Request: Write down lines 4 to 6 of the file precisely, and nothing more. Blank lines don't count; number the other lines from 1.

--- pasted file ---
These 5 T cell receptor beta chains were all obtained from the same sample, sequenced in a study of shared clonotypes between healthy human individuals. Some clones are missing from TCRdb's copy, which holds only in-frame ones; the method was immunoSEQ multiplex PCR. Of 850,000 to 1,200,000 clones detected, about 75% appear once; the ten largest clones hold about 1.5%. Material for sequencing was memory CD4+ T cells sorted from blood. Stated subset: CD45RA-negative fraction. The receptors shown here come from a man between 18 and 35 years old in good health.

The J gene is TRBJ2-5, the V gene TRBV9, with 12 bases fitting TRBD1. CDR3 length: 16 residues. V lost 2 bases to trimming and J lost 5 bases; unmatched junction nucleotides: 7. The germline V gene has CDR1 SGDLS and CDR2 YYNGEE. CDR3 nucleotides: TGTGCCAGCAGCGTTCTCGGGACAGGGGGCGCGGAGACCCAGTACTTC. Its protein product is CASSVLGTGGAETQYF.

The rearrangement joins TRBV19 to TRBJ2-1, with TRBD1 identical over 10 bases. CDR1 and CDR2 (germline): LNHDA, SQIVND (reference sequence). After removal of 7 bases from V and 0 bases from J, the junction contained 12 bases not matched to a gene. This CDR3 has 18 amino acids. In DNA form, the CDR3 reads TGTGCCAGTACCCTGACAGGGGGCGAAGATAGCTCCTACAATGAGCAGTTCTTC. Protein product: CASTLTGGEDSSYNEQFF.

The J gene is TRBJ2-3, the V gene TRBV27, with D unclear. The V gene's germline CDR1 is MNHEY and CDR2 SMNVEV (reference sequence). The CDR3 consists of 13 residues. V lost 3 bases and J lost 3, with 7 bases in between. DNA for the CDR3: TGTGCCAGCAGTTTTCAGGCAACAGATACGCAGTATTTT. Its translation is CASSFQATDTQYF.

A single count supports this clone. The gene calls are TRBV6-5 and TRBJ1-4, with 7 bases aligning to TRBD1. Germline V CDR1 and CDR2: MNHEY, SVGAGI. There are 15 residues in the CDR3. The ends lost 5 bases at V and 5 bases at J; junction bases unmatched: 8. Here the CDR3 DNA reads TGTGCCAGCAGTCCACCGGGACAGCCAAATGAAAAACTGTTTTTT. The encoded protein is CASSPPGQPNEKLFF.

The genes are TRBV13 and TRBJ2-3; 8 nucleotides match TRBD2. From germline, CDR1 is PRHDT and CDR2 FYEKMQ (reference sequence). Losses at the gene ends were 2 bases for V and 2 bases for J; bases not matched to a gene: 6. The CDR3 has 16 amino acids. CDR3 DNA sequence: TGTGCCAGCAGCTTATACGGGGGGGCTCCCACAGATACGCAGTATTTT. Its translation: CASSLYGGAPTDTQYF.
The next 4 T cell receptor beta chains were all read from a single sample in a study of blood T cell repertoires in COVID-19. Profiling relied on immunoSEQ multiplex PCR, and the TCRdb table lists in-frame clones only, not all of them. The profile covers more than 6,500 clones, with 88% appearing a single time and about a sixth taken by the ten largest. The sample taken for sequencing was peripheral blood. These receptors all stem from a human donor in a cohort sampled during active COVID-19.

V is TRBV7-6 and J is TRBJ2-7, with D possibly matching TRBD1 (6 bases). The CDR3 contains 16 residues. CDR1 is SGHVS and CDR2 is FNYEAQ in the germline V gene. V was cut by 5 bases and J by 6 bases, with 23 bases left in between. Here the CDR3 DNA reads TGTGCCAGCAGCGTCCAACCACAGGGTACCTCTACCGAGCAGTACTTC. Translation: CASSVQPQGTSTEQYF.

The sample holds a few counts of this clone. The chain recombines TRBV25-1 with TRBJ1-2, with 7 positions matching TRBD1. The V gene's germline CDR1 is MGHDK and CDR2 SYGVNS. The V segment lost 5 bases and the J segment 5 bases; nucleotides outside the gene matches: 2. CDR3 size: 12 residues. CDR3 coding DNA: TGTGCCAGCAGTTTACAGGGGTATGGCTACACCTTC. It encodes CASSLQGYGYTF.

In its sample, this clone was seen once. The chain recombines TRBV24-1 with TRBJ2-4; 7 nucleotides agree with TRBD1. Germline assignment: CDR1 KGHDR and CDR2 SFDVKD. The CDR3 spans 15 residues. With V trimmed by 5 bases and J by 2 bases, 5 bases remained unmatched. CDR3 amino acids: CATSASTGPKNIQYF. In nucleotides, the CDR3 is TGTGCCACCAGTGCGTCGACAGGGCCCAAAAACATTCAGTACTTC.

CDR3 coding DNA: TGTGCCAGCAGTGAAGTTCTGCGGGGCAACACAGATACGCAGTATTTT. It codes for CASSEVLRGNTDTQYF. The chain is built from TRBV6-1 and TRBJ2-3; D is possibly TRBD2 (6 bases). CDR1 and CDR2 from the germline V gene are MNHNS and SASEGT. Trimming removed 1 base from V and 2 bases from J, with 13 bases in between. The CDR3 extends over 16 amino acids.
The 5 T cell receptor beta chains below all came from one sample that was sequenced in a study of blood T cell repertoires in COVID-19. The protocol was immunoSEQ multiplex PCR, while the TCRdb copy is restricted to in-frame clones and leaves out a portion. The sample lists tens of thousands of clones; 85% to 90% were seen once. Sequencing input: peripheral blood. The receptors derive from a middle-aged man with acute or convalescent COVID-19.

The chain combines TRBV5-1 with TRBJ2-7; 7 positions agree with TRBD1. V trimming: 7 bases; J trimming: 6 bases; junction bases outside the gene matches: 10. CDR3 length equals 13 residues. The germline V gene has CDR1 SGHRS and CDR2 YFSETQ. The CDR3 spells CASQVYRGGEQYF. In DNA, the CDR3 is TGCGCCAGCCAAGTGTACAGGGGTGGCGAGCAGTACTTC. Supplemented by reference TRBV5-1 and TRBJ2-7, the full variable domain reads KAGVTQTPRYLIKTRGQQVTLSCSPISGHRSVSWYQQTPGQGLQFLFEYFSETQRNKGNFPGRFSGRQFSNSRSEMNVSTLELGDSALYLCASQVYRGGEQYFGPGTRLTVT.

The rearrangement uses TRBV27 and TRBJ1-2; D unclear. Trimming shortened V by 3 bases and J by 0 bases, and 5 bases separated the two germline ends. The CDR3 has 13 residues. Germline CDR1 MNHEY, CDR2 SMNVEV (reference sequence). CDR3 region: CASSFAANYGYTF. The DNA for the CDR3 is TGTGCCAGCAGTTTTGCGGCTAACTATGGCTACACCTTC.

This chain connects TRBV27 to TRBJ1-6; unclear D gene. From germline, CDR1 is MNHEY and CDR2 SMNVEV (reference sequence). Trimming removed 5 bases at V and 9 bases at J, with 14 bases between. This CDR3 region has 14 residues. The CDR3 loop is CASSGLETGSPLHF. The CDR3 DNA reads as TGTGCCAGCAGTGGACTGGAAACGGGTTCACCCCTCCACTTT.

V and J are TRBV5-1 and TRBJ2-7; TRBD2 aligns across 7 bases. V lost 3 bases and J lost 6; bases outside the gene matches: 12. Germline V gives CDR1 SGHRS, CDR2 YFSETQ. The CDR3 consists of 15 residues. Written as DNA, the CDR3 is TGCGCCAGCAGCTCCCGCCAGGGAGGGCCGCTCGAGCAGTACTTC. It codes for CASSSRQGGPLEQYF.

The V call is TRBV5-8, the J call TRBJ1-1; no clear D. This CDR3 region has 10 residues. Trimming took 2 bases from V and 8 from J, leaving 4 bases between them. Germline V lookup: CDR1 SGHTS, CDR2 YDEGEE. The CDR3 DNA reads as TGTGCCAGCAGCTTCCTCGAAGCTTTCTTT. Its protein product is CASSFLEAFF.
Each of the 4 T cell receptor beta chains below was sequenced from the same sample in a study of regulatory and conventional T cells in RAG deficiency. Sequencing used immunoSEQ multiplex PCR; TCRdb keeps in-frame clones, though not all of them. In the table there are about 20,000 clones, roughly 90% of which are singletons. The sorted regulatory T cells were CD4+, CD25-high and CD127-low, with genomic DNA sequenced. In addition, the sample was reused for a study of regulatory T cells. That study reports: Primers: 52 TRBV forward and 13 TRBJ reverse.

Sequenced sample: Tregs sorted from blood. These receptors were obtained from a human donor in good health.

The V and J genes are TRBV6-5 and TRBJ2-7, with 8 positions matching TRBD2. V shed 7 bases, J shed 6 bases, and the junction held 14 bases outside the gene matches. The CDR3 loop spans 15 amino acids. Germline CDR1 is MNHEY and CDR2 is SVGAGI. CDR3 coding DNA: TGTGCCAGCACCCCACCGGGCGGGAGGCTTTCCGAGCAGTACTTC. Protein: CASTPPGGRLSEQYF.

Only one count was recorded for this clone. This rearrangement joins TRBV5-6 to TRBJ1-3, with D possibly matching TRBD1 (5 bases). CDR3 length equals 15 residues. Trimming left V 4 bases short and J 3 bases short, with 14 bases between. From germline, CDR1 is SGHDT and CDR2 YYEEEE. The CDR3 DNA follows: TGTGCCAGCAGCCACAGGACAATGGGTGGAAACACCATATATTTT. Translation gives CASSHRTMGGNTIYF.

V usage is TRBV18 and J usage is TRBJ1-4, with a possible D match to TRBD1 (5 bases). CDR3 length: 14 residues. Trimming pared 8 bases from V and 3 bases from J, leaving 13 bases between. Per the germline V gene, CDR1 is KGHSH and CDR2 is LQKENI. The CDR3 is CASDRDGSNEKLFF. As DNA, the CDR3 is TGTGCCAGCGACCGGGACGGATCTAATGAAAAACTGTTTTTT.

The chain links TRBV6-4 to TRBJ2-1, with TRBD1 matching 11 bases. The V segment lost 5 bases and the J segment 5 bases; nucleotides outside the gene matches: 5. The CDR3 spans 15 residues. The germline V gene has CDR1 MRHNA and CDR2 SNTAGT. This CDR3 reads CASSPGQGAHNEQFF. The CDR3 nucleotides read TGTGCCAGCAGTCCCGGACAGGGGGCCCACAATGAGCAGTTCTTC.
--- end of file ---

The J gene is TRBJ2-3, the V gene TRBV27, with D unclear. The V gene's germline CDR1 is MNHEY and CDR2 SMNVEV (reference sequence). The CDR3 consists of 13 residues. V lost 3 bases and J lost 3, with 7 bases in between. DNA for the CDR3: TGTGCCAGCAGTTTTCAGGCAACAGATACGCAGTATTTT. Its translation is CASSFQATDTQYF.

A single count supports this clone. The gene calls are TRBV6-5 and TRBJ1-4, with 7 bases aligning to TRBD1. Germline V CDR1 and CDR2: MNHEY, SVGAGI. There are 15 residues in the CDR3. The ends lost 5 bases at V and 5 bases at J; junction bases unmatched: 8. Here the CDR3 DNA reads TGTGCCAGCAGTCCACCGGGACAGCCAAATGAAAAACTGTTTTTT. The encoded protein is CASSPPGQPNEKLFF.

The genes are TRBV13 and TRBJ2-3; 8 nucleotides match TRBD2. From germline, CDR1 is PRHDT and CDR2 FYEKMQ (reference sequence). Losses at the gene ends were 2 bases for V and 2 bases for J; bases not matched to a gene: 6. The CDR3 has 16 amino acids. CDR3 DNA sequence: TGTGCCAGCAGCTTATACGGGGGGGCTCCCACAGATACGCAGTATTTT. Its translation: CASSLYGGAPTDTQYF.